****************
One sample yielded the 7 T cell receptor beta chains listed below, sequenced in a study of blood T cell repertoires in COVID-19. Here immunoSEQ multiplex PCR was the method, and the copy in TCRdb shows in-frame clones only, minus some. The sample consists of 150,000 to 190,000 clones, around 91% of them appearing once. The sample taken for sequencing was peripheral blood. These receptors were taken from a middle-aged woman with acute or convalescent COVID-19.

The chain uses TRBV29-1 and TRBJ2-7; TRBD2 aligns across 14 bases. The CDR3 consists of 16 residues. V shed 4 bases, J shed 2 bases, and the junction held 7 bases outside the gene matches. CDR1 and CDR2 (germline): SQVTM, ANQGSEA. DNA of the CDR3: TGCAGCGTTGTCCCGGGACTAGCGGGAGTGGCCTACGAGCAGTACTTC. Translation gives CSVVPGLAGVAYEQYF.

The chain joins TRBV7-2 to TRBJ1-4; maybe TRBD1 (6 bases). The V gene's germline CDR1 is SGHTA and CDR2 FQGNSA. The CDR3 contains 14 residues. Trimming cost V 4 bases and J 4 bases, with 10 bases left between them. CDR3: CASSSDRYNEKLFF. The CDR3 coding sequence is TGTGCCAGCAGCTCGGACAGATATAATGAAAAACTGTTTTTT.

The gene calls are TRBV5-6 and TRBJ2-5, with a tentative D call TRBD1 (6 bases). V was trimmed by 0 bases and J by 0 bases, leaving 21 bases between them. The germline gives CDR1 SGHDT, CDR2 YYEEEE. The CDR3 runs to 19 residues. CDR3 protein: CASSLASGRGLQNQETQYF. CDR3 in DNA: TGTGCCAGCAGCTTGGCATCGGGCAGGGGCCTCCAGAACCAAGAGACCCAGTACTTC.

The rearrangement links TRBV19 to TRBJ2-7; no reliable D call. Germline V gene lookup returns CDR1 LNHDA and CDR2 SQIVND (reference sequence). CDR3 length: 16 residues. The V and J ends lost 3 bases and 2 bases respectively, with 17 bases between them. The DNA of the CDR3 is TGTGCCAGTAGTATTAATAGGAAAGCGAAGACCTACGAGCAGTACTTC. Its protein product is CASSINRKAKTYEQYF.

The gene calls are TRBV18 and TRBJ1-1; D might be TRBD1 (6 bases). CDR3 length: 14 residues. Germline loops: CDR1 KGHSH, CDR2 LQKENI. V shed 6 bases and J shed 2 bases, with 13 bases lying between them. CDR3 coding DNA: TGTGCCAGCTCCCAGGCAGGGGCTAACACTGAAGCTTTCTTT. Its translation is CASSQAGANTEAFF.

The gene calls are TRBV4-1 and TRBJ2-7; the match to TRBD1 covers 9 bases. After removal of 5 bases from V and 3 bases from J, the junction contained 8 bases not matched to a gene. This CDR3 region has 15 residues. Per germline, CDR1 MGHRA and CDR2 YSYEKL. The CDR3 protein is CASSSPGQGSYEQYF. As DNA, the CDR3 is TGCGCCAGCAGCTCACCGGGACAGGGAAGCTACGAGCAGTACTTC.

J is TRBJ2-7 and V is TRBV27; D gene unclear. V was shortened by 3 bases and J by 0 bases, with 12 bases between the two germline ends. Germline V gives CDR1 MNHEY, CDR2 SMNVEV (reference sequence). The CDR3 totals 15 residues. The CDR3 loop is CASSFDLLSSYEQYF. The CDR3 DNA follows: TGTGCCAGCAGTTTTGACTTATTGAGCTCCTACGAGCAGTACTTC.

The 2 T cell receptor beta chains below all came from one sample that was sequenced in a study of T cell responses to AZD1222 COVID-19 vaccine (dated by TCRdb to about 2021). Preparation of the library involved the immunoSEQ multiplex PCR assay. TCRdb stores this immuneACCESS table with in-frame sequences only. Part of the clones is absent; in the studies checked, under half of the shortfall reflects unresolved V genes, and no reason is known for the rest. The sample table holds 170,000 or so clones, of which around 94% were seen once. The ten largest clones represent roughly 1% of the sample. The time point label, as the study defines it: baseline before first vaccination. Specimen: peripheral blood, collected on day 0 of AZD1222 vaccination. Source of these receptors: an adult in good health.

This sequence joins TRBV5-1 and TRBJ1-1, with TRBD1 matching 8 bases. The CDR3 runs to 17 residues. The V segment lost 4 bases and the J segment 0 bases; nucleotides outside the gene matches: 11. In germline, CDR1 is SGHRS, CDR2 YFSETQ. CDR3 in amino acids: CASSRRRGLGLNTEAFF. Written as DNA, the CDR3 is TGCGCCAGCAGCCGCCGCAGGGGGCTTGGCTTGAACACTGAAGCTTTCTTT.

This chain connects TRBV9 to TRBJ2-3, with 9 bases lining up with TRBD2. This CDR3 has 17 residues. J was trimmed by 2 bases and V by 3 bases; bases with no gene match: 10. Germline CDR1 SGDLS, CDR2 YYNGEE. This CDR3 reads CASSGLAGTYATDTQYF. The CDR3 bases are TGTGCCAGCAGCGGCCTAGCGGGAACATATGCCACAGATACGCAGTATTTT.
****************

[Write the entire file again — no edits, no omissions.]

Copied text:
One sample yielded the 7 T cell receptor beta chains listed below, sequenced in a study of blood T cell repertoires in COVID-19. Here immunoSEQ multiplex PCR was the method, and the copy in TCRdb shows in-frame clones only, minus some. The sample consists of 150,000 to 190,000 clones, around 91% of them appearing once. The sample taken for sequencing was peripheral blood. These receptors were taken from a middle-aged woman with acute or convalescent COVID-19.

The chain uses TRBV29-1 and TRBJ2-7; TRBD2 aligns across 14 bases. The CDR3 consists of 16 residues. V shed 4 bases, J shed 2 bases, and the junction held 7 bases outside the gene matches. CDR1 and CDR2 (germline): SQVTM, ANQGSEA. DNA of the CDR3: TGCAGCGTTGTCCCGGGACTAGCGGGAGTGGCCTACGAGCAGTACTTC. Translation gives CSVVPGLAGVAYEQYF.

The chain joins TRBV7-2 to TRBJ1-4; maybe TRBD1 (6 bases). The V gene's germline CDR1 is SGHTA and CDR2 FQGNSA. The CDR3 contains 14 residues. Trimming cost V 4 bases and J 4 bases, with 10 bases left between them. CDR3: CASSSDRYNEKLFF. The CDR3 coding sequence is TGTGCCAGCAGCTCGGACAGATATAATGAAAAACTGTTTTTT.

The gene calls are TRBV5-6 and TRBJ2-5, with a tentative D call TRBD1 (6 bases). V was trimmed by 0 bases and J by 0 bases, leaving 21 bases between them. The germline gives CDR1 SGHDT, CDR2 YYEEEE. The CDR3 runs to 19 residues. CDR3 protein: CASSLASGRGLQNQETQYF. CDR3 in DNA: TGTGCCAGCAGCTTGGCATCGGGCAGGGGCCTCCAGAACCAAGAGACCCAGTACTTC.

The rearrangement links TRBV19 to TRBJ2-7; no reliable D call. Germline V gene lookup returns CDR1 LNHDA and CDR2 SQIVND (reference sequence). CDR3 length: 16 residues. The V and J ends lost 3 bases and 2 bases respectively, with 17 bases between them. The DNA of the CDR3 is TGTGCCAGTAGTATTAATAGGAAAGCGAAGACCTACGAGCAGTACTTC. Its protein product is CASSINRKAKTYEQYF.

The gene calls are TRBV18 and TRBJ1-1; D might be TRBD1 (6 bases). CDR3 length: 14 residues. Germline loops: CDR1 KGHSH, CDR2 LQKENI. V shed 6 bases and J shed 2 bases, with 13 bases lying between them. CDR3 coding DNA: TGTGCCAGCTCCCAGGCAGGGGCTAACACTGAAGCTTTCTTT. Its translation is CASSQAGANTEAFF.

The gene calls are TRBV4-1 and TRBJ2-7; the match to TRBD1 covers 9 bases. After removal of 5 bases from V and 3 bases from J, the junction contained 8 bases not matched to a gene. This CDR3 region has 15 residues. Per germline, CDR1 MGHRA and CDR2 YSYEKL. The CDR3 protein is CASSSPGQGSYEQYF. As DNA, the CDR3 is TGCGCCAGCAGCTCACCGGGACAGGGAAGCTACGAGCAGTACTTC.

J is TRBJ2-7 and V is TRBV27; D gene unclear. V was shortened by 3 bases and J by 0 bases, with 12 bases between the two germline ends. Germline V gives CDR1 MNHEY, CDR2 SMNVEV (reference sequence). The CDR3 totals 15 residues. The CDR3 loop is CASSFDLLSSYEQYF. The CDR3 DNA follows: TGTGCCAGCAGTTTTGACTTATTGAGCTCCTACGAGCAGTACTTC.

The 2 T cell receptor beta chains below all came from one sample that was sequenced in a study of T cell responses to AZD1222 COVID-19 vaccine (dated by TCRdb to about 2021). Preparation of the library involved the immunoSEQ multiplex PCR assay. TCRdb stores this immuneACCESS table with in-frame sequences only. Part of the clones is absent; in the studies checked, under half of the shortfall reflects unresolved V genes, and no reason is known for the rest. The sample table holds 170,000 or so clones, of which around 94% were seen once. The ten largest clones represent roughly 1% of the sample. The time point label, as the study defines it: baseline before first vaccination. Specimen: peripheral blood, collected on day 0 of AZD1222 vaccination. Source of these receptors: an adult in good health.

This sequence joins TRBV5-1 and TRBJ1-1, with TRBD1 matching 8 bases. The CDR3 runs to 17 residues. The V segment lost 4 bases and the J segment 0 bases; nucleotides outside the gene matches: 11. In germline, CDR1 is SGHRS, CDR2 YFSETQ. CDR3 in amino acids: CASSRRRGLGLNTEAFF. Written as DNA, the CDR3 is TGCGCCAGCAGCCGCCGCAGGGGGCTTGGCTTGAACACTGAAGCTTTCTTT.

This chain connects TRBV9 to TRBJ2-3, with 9 bases lining up with TRBD2. This CDR3 has 17 residues. J was trimmed by 2 bases and V by 3 bases; bases with no gene match: 10. Germline CDR1 SGDLS, CDR2 YYNGEE. This CDR3 reads CASSGLAGTYATDTQYF. The CDR3 bases are TGTGCCAGCAGCGGCCTAGCGGGAACATATGCCACAGATACGCAGTATTTT.